| Metropolis


Reviews Silent Lang



Fritz Lang

Germany, 1927


Review by Rumsey Taylor

Posted on 14 March 2014

Source Kino Video DVD

Categories Silent Lang

It is no task to relay the many strengths of Fritz Lang’s Metropolis. Even in its age, the film possesses a certain mastery, replete with cinematographic innovations and imagination. It remains, justly, a formidable tentpole within cinema’s robust and varied history. I am inclined to forward these familiar laurels, for in viewing the film some seventy years following its inception supplies unexpected criticisms.

The titular city is divided vertically, into several layers that partition social strata: the aristocracy on the day-lit surface; the working class beneath the ground, employed in ten-hour shifts; and the king at the top of the towering Ziggarnaut. The film opens with a routine shift change in a subterranean factory. The locale is filled with complicated equipment (an abstract montage of close-ups of moving gears introduces the sequence). A whistle alarms, a block of workers enter the factory, and an equally proportionate group exits. The men move in robotic choreography, and are identical in dress.

The workers are largely indistinguishable from the factory that houses them. This is a visual pun that relays the dependency between man and his machine. Furthermore, the centerpiece of the factory is a device that resembles a clock. A worker assigns his hands to its, and must manipulate its movement accordingly—without the human operator, the device is useless; likewise, the machine is a necessity in Metropolis’ operation. Shaped circularly, it is a target at which man converges with machine.

Although Metropolis is more concerned with socio-politics than science, a criticism for scientific dependency is apparent. The film contains a wild-eyed scientist determined to bestow life to a machine—it is a familiar scientific motif, that the creator must face the responsibility of creation and in doing so prescribe upon himself the curse of hubris.

The scientist’s creation is a robot that, upon completion, resembles a flesh-and-blood woman. She has no moral consciousness, and invites pronounced lust in the men that see her—in effect, compromising their own morality. In one of the film’s many virtuosic sequences she dances wildly as a concubine, and reaction shots find close-ups of the glaring, hypnotized eyes of men.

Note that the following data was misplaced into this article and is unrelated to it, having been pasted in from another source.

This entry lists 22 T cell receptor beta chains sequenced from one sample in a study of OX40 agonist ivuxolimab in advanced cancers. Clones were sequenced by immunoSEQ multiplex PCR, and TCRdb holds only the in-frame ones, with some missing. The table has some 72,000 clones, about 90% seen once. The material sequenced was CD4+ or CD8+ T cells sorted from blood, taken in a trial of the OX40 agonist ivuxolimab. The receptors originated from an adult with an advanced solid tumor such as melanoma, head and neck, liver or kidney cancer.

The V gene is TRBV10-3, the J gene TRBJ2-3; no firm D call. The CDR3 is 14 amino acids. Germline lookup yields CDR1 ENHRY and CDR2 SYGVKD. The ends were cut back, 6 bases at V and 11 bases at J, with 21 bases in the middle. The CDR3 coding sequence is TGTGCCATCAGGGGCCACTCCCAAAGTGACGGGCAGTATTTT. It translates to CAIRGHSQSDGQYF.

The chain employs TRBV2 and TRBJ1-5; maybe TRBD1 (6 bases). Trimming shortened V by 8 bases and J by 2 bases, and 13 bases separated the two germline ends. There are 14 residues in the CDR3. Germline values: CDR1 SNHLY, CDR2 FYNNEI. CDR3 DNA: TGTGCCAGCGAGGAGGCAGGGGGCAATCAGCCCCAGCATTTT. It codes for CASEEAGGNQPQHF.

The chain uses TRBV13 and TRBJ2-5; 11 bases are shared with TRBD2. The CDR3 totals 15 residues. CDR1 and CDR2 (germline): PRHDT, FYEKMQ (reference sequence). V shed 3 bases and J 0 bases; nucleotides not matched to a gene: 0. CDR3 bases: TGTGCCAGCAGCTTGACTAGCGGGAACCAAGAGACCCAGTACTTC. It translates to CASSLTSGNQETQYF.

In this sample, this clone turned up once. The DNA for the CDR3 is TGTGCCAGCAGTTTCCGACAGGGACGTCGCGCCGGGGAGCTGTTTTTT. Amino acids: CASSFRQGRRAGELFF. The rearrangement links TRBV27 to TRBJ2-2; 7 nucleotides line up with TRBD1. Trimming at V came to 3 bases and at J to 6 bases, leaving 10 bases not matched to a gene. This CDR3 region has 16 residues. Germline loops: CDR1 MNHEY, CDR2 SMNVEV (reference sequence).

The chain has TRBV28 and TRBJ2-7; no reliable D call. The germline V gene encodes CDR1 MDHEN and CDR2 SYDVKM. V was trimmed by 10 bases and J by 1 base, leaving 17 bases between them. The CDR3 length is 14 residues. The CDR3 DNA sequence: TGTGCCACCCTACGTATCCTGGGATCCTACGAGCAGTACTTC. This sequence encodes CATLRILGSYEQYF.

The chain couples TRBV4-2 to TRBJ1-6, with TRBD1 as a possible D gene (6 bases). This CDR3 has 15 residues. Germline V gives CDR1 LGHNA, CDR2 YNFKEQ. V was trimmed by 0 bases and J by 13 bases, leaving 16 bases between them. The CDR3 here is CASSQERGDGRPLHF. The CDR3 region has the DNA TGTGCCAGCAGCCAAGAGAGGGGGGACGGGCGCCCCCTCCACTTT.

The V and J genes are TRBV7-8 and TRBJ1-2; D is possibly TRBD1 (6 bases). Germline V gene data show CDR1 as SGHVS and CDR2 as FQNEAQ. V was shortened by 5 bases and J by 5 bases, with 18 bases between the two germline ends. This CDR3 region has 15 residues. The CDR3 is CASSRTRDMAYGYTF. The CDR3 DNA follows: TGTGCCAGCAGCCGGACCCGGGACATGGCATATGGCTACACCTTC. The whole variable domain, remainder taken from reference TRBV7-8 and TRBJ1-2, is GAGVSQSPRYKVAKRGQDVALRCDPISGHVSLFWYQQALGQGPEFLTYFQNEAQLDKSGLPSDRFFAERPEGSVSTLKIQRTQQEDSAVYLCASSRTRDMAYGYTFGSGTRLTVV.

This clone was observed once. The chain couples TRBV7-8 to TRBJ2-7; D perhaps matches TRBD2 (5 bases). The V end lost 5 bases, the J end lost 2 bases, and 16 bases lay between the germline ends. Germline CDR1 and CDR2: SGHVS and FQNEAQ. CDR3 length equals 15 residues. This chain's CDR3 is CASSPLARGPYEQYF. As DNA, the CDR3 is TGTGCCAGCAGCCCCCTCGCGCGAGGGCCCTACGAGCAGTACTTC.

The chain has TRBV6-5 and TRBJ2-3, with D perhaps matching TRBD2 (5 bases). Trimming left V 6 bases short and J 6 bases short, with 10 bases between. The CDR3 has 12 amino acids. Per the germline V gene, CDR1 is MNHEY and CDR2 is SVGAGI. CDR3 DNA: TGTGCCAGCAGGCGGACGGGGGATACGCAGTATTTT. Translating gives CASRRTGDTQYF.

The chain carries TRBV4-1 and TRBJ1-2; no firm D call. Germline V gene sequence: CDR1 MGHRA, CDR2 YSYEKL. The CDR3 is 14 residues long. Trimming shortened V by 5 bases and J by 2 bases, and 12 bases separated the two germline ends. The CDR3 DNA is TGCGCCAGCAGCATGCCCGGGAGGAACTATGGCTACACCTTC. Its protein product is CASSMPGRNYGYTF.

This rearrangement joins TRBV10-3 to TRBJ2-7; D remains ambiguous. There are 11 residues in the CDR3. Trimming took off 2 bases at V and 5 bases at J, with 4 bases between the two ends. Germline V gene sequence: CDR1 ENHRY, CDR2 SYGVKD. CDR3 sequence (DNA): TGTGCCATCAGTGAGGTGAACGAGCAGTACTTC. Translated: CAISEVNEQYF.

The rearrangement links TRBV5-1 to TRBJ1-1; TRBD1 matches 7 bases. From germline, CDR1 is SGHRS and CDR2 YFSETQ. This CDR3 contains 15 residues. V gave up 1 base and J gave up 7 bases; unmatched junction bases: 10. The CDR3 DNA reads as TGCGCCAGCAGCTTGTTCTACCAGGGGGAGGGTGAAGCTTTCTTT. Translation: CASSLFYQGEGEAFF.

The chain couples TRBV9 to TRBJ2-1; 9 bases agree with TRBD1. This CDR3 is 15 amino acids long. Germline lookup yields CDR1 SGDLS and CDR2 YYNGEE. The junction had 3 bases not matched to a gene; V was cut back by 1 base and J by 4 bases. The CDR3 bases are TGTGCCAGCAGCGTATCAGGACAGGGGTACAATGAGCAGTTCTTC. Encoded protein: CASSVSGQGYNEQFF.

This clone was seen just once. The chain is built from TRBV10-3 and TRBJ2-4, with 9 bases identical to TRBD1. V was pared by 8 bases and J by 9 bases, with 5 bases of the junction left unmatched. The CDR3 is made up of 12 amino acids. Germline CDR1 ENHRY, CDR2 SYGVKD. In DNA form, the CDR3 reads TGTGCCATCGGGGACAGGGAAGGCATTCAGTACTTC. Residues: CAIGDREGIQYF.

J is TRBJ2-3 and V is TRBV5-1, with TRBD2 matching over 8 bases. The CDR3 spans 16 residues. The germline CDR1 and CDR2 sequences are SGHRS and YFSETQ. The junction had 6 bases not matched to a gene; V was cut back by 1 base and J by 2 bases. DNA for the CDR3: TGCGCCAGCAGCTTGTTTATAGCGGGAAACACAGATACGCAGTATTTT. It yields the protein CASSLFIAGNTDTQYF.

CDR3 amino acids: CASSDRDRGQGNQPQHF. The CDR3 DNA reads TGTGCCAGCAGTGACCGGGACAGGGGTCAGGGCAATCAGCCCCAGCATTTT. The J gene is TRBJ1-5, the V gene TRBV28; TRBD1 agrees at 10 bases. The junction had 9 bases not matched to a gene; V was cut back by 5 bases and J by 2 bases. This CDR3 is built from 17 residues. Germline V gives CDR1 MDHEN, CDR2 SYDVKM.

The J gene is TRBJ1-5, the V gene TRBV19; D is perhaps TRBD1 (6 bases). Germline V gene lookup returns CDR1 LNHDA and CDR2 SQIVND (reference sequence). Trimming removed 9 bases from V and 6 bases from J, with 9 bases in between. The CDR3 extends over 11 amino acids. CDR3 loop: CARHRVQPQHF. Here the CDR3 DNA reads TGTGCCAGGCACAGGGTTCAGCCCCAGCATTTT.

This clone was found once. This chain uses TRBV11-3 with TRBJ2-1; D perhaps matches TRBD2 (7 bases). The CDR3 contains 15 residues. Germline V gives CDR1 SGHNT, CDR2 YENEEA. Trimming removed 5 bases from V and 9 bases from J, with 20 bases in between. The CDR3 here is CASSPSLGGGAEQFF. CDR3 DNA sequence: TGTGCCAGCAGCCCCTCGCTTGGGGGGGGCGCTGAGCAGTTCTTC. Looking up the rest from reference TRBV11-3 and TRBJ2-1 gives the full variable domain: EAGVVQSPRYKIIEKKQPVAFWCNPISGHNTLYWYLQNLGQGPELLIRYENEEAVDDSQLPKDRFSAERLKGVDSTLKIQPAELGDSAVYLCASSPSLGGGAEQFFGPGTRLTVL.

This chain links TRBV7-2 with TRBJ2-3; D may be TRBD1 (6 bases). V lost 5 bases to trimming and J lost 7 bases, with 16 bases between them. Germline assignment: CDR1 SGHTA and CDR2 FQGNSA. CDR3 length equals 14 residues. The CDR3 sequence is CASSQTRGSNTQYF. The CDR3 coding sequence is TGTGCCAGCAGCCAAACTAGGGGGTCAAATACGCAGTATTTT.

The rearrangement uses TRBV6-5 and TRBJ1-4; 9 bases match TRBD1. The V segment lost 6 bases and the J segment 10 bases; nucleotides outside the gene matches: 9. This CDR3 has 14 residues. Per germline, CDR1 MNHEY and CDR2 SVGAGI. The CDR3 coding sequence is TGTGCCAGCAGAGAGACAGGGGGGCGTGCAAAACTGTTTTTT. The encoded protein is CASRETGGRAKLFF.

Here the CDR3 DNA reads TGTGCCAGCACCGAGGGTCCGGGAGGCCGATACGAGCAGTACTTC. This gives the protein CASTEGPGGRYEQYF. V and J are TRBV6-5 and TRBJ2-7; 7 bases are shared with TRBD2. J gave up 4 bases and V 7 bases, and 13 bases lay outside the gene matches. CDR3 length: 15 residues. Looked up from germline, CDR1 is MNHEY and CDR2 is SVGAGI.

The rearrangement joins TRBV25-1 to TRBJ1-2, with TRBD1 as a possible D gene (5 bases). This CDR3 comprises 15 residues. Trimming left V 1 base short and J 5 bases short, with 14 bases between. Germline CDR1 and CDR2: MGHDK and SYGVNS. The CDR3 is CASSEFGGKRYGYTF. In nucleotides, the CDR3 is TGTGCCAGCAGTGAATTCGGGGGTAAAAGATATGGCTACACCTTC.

The intent of the scientist mirrors the dehumanizing purpose of the underground factory. Each is a surrogate extension of the same thought: that science and nature are burdened by their union, and will result in caustic repercussions. At the beginning of the film, these elements are balanced, and will conflict once the division between the upper and lower class - between technology and free will - is contested.

In the tiers above the workmen is the Eternal Gardens, a leisure for the children of Metropolis’ wealth. Freder, the son of the city’s king, flirts with a woman until his eyes are distracted by the entrance of Maria, a rebel spokesman for the working class. On this particular day, Maria is leading a group of the workmen’s children into the garden. Freder, borne of his father’s political standing and wealth, falls instantly for Maria, who lives among her like in the city’s sewers. Their differentiated status prohibits any interaction.

Their relationship humanizes the central conflict of Metropolis. I speculate that this relationship is deliberately facile, for it is effective only in respect to the plot mechanics. The film combines other familiar narrative devices: Frankensteinian hubris, religious martyrdom, and the transcendent and redemptive power of true love. None of these aspects are treated with subtlety; the propagandistic slogan that opens the film (“The Mediator between the Head and Hands must be the Heart!”) is reinforced by the machine that enables the factory operation—it is named the “heart.”

There are several shots in Metropolis, met by highlights in the scoring, that linger statically on a wide view of the city’s active horizon. These shots I viewed like a hawk. Though its fabrication is obvious, Metropolis has an enduring visual strength.

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